A couple of years ago, at a conference on the future of automobile design, I recall asking the legendary Gordon Murray — one of the greatest automotive designers ever — what he considered to be some of the best designs of the 20th century. Chewing over the question briefly, Murray mentioned the original Mini Cooper, among a few others. Despite having designed some of the world’s most sensational supercars, Murray isn’t given to visual extravagance — it’s quite the opposite, in fact, since he advocated simplicity and functionality of design over everything else. And that’s exactly what the Mini Cooper has always been about — simple, good old-fashioned fun on four wheels.
It takes a great design to survive the rigours of time and still be instantly recognizable, and there’s no mistaking a curvy, round-eyed, striped little puppy for anything but a Mini Cooper. Many a purist has prophesied the end of Mini-ness, as international safety norms and a few other engineering concerns inflate the Mini’s exterior to a point of no return. That day might be approaching fast, but all we need to contend with is the fact that that day is not today. The 2016 Mini Cooper S Convertible has been courteous enough to not break away from tradition, and is still the hottest hatch you will find in a thousand square kilometer radius.
It’s not too different from the previous one. The canvas roof folds a bit quicker (18 seconds), and there’s a bit more cargo space in the new one. To add to the novelty, the new one also gets a Union Jack pattern woven directly into the fabric, so that you really don’t mistake the Germanbuilt car for anything but a British automotive icon. The Mini Cooper has evolved from a sprightly little runabout to hot hatch royalty ever since BMW revived the brand, and it’s easy to see why. On a winding mountain road, with the setting sun for company, the Mini is absolutely magical, dancing to the soundtrack of that rorty John Cooper Works exhaust.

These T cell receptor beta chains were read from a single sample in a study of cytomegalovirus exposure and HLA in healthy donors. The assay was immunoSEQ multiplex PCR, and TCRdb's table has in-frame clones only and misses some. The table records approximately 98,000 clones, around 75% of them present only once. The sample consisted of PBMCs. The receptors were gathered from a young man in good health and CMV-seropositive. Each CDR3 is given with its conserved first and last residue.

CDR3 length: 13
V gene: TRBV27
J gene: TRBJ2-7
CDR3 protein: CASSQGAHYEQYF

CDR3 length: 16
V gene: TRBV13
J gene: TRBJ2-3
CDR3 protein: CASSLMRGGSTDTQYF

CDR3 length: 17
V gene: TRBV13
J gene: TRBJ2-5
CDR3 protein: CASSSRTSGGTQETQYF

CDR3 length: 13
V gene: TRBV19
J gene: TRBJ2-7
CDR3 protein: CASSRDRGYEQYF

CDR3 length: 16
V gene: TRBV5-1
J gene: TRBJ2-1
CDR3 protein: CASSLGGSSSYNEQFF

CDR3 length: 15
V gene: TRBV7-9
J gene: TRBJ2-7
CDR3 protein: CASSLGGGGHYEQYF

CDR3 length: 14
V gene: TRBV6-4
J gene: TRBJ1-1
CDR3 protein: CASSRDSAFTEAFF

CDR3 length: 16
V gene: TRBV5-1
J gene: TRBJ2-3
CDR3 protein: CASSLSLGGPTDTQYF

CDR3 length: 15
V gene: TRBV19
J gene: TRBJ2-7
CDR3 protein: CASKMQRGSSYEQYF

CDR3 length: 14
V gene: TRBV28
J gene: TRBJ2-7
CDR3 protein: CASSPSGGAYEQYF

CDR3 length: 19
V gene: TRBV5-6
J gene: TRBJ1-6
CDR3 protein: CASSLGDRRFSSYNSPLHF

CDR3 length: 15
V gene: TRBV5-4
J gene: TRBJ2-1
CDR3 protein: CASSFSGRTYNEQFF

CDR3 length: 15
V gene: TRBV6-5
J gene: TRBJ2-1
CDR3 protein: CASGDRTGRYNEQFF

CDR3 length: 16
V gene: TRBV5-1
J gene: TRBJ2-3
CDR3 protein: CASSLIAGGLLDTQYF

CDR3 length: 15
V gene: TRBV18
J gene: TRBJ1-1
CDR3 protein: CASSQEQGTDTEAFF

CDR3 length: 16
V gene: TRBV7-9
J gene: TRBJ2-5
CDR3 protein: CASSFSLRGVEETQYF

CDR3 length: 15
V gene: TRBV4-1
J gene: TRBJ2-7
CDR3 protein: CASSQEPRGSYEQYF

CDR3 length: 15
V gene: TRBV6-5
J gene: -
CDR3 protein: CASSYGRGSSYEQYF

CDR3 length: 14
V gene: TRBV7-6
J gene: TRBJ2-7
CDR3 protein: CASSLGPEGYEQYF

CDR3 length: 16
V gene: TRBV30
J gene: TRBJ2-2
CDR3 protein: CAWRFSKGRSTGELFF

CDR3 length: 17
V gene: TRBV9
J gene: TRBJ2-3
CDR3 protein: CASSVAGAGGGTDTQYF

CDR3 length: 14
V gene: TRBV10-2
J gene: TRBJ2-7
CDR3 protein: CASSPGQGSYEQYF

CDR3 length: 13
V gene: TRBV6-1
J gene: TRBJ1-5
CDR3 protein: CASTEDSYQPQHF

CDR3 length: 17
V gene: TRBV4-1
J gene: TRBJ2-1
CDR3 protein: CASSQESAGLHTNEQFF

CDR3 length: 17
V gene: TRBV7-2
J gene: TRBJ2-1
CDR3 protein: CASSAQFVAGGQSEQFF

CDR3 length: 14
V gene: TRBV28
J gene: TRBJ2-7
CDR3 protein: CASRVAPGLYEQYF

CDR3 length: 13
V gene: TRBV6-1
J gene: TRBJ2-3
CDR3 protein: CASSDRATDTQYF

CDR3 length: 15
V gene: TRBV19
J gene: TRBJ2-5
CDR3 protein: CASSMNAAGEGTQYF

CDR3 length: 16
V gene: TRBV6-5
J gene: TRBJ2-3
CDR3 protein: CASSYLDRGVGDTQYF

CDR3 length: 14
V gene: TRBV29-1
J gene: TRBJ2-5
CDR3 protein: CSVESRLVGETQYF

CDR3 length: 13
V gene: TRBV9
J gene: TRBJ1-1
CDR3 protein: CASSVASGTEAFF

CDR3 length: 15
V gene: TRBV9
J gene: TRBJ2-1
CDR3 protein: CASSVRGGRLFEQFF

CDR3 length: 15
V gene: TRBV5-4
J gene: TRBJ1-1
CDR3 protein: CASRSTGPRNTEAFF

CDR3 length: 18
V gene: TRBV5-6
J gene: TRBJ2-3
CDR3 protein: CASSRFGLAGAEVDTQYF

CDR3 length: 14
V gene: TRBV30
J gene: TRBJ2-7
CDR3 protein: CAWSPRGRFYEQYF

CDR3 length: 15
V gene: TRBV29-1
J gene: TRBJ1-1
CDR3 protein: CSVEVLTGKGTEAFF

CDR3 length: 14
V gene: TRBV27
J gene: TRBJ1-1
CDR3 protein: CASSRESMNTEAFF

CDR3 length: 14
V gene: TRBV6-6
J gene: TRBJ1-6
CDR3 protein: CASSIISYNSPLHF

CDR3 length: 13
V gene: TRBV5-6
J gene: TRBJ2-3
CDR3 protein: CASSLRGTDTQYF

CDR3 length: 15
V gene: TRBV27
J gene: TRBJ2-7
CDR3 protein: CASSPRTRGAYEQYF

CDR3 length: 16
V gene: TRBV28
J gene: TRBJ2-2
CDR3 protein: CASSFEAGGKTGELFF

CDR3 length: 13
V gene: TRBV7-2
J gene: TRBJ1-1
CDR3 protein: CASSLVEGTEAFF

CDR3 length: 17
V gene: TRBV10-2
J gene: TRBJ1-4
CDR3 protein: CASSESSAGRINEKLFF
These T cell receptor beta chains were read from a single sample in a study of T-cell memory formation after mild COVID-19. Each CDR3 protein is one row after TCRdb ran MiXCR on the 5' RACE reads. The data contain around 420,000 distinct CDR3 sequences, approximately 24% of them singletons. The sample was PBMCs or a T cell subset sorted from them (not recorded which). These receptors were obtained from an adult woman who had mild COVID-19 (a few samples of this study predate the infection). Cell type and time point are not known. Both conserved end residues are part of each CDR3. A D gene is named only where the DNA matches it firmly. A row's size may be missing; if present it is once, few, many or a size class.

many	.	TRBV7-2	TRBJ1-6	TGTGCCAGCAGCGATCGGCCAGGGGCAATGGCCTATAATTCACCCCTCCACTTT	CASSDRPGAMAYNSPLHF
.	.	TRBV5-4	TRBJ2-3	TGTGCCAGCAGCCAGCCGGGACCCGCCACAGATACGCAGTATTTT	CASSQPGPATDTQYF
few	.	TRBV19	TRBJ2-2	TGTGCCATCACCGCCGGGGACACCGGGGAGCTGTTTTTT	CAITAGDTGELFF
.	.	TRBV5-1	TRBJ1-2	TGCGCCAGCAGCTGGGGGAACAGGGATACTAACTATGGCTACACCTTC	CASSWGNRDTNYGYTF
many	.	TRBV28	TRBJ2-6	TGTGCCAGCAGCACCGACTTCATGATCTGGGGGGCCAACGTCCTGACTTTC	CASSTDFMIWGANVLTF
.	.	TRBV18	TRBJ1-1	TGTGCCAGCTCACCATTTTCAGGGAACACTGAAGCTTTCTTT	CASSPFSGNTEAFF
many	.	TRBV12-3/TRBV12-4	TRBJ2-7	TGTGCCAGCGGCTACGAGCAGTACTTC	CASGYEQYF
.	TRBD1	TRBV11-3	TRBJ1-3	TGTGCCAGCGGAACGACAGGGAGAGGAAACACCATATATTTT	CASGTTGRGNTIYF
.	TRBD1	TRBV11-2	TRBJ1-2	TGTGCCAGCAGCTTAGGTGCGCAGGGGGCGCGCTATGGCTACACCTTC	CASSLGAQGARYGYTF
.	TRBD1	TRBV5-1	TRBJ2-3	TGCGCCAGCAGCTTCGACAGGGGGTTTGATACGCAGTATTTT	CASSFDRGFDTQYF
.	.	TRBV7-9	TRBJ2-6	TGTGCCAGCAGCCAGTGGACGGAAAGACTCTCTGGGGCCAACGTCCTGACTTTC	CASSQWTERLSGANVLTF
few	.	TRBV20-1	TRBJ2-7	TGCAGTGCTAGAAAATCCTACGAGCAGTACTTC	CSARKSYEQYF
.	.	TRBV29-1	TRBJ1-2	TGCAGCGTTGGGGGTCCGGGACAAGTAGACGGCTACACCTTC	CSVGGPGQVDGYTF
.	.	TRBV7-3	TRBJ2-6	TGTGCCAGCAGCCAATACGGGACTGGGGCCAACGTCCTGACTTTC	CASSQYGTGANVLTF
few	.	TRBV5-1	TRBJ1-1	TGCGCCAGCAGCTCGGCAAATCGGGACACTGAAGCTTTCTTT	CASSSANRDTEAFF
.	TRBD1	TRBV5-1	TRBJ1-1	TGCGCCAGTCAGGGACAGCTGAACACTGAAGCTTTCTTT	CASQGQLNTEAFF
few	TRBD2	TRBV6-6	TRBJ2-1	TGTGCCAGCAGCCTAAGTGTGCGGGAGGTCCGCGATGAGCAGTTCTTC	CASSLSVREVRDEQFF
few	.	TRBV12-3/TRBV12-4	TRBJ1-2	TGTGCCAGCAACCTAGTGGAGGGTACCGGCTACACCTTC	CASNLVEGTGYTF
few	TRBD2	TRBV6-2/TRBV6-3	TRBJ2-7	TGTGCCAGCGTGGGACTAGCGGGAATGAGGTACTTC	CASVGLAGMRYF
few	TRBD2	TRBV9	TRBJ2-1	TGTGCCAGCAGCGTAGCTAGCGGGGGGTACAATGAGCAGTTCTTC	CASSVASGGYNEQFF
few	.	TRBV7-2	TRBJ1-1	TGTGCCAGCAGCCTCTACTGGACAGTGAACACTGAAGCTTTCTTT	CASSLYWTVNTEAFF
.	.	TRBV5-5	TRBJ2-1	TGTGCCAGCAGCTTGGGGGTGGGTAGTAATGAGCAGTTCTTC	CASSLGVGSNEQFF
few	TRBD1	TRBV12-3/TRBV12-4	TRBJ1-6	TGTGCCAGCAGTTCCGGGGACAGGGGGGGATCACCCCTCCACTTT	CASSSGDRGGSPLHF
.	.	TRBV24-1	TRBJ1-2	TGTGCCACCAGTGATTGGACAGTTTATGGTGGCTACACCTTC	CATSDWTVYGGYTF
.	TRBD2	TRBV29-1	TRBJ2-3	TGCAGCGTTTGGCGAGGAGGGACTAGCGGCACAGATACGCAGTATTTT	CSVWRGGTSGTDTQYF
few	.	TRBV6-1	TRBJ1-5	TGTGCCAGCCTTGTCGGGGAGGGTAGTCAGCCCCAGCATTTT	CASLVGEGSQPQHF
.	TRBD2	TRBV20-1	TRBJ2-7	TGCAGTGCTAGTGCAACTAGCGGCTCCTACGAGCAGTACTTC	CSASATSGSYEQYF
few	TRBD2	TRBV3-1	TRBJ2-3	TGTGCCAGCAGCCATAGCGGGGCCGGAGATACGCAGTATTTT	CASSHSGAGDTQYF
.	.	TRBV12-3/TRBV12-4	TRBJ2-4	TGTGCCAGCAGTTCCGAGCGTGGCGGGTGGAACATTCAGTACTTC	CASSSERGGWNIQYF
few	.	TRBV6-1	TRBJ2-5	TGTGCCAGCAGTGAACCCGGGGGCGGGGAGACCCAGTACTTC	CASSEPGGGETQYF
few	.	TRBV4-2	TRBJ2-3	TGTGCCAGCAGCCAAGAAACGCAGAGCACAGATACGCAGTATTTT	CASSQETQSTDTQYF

The soft-top folding mechanism on the new Mini Cooper S Convertible takes only 18 seconds to open up
The John Cooper Works Mini Cooper S is the most powerful variant available in the Mini range.
This is the absolute top-spec car, retailing at Rs 34.9 lakh (ex-showroom, Mumbai). For that money, you get a turbocharged 2-litre, inline-four petrol engine which puts out 192 bhp of power. At the moment, this is about as agile and fast as hot hatches get in India. In terms of handling, the convertible is just as great a handler as the standard, 115 kg lighter hardtop version. Its power is deployed quite effectively, but it all boils down to the acceleration. For quick sprints around city traffic and a tasty set of switchbacks, the JCW Cooper S is extremely compliant and rewarding. It’s vast, linear tracts of tarmac that don’t interest its modestly sized engine, with power tapering from the 5000 rpm mark.
The electrically operated roof, once tucked away, reveals an extremely stylish cabin — another attribute that allows the Coop’ to gain traction over its immediate competition. Tan leather seats are accompanied by a funky, round centre console — one of the best in the business, with one of the most intuitive user interfaces in the market. It’s the vibe that the Mini Cooper generates that has allowed it to become such a strong lifestyle statement. Being a one-car brand helps, but there’s something uniquely stylish about the convertible that sets it apart from anything else in its range. The kind of attention a relatively small hatchback can get on India’s chaotic streets shows that the Mini is still a celebrated automotive icon, making it a deliciously appealing option in an environment where superlative speed and wedge-shaped exoticism can prove to be infuriatingly impractical in everyday life.